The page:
Definition of “gaffe” – when a politician tells the truth.
Actually, there are several kinds of gaffes:
1. Joe Biden gaffes. Joe is a buffoon; everybody knows that Joe is a buffoon; he gets a pass.
2. Intentional gaffes – or at least ones where the gaffer knowingly applies over the top spin with the expectation that the media will give him / her a pass. Example: the assaults on US embassies and consulates from Morocco to Jakarta, with mobs burning American flags, chanting “Death to America”, and hanging President Obama in effigy do not reflect an anti-American attitude or criticism of Obama’s policies. After all, he gave a great speech and has a big advantage over Romney on foreign policy.
3. Gaffes when speaking among friends (or assumed friends) which reflect a politically incorrect point of view.
– Mitt Romney’s comment that voters who pay no federal income taxes or are dependent on the government for free stuff are unlikely to vote for him. The error was probably in using a 47% figure since it is more complex than that. Mitt’s “bad” – and a damaging one.
– President Obama’s comment on Univision that he can’t change Washington from the inside – as an excuse for why he hasn’t even tried to live up to his promises on immigration reform. What? He is the president isn’t he? And he had both houses of Congress for two years didn’t he?
– Obama’s earlier comment that small business owners didn’t build their businesses. It is a fair point that government helps create the enabling environment, but does he really have so little respect for the efforts and contributions of individuals?
There are some obvious lessons here:
1. In the age of iPhones and Twitter there is no “friendly audience”. All is public.
2. The mainstream media is not going to treat Democratic and Republican comments equally. This Sunday’s talk shows were full of Romney’s 47% comment with nary a comment on Obama’s Benghazi mess or his criticism in the Univision interview which included a surprising Hispanic sensitivity to the Fast and Furious scandal as well as his failure on immigration reform.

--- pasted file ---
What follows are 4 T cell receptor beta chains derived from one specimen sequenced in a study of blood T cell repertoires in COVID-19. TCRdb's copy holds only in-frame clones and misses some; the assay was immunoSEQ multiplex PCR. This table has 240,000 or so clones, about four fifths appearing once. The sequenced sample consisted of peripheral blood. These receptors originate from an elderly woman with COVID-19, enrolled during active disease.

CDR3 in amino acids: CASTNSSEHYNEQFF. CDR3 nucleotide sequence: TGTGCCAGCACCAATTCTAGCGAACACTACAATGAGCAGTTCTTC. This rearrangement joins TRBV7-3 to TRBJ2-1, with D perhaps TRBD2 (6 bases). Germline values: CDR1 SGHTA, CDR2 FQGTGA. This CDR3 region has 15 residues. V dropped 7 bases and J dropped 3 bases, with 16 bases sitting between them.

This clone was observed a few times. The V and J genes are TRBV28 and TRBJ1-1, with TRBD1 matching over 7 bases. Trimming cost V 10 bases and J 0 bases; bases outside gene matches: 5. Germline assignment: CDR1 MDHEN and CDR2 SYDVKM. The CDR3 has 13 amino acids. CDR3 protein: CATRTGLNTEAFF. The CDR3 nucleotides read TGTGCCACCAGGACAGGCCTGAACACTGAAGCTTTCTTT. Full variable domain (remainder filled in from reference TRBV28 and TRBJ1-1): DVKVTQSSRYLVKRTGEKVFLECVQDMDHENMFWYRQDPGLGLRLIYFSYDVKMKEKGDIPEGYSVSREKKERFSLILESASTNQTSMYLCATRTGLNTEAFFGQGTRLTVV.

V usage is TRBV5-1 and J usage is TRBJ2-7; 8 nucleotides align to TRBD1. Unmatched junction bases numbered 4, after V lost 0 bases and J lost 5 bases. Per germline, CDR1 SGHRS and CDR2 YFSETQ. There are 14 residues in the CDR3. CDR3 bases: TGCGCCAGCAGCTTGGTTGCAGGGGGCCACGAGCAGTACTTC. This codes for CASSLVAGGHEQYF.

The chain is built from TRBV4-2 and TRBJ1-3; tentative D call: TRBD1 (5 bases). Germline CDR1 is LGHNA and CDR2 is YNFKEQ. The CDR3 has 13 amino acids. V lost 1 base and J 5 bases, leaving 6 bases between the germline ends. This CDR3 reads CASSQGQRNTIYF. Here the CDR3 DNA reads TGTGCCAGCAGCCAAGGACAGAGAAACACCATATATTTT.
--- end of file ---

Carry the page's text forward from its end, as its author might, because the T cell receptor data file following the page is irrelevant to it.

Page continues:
3. Gaffes hurt most when they reinforce a negative image that has been established by opposition advertising – Romney the heartless plutocrat; Obama the anti-business socialist.
4. It is essential that the Romney campaign be about the issues, and not let the Democrats make the discussion be all about Romney’s failings or the horse race. Other Republicans have been complicit in their public criticism of the campaign – if they have complaints, an in-house phone call would do a lot more good for the campaign, if not for the commentator’s public profile. For those who think that supporters should support during the peak of the battle, remember Peggy Noonan et al.
The upcoming debates will provide a great opportunity for Romney to speak directly to 50 million people without the filter of the media. There will be some room for nuance in what he says. There is some fear that the moderators – Jim Lehrer of PBS; Candy Crowley of CNN; and Bob Scheiffer of CBS – will tilt the stage, but Mitt will have the microphone. For those of us who believe that his policies and demonstrated capabilities are more in line with what the American people want (and if you doubt it, read this Politico polling), this will be the moment.
This week’s video is Mitt Romney’s stunningly good presentation at this week’s Clinton Global Initiative Conference. It is a bit long (22 minutes), but shows a great depth of thought about foreign policy and the opportunity for the government and private companies to jointly foster middle class prosperity in emerging countries. Send it to your “undecided” friends.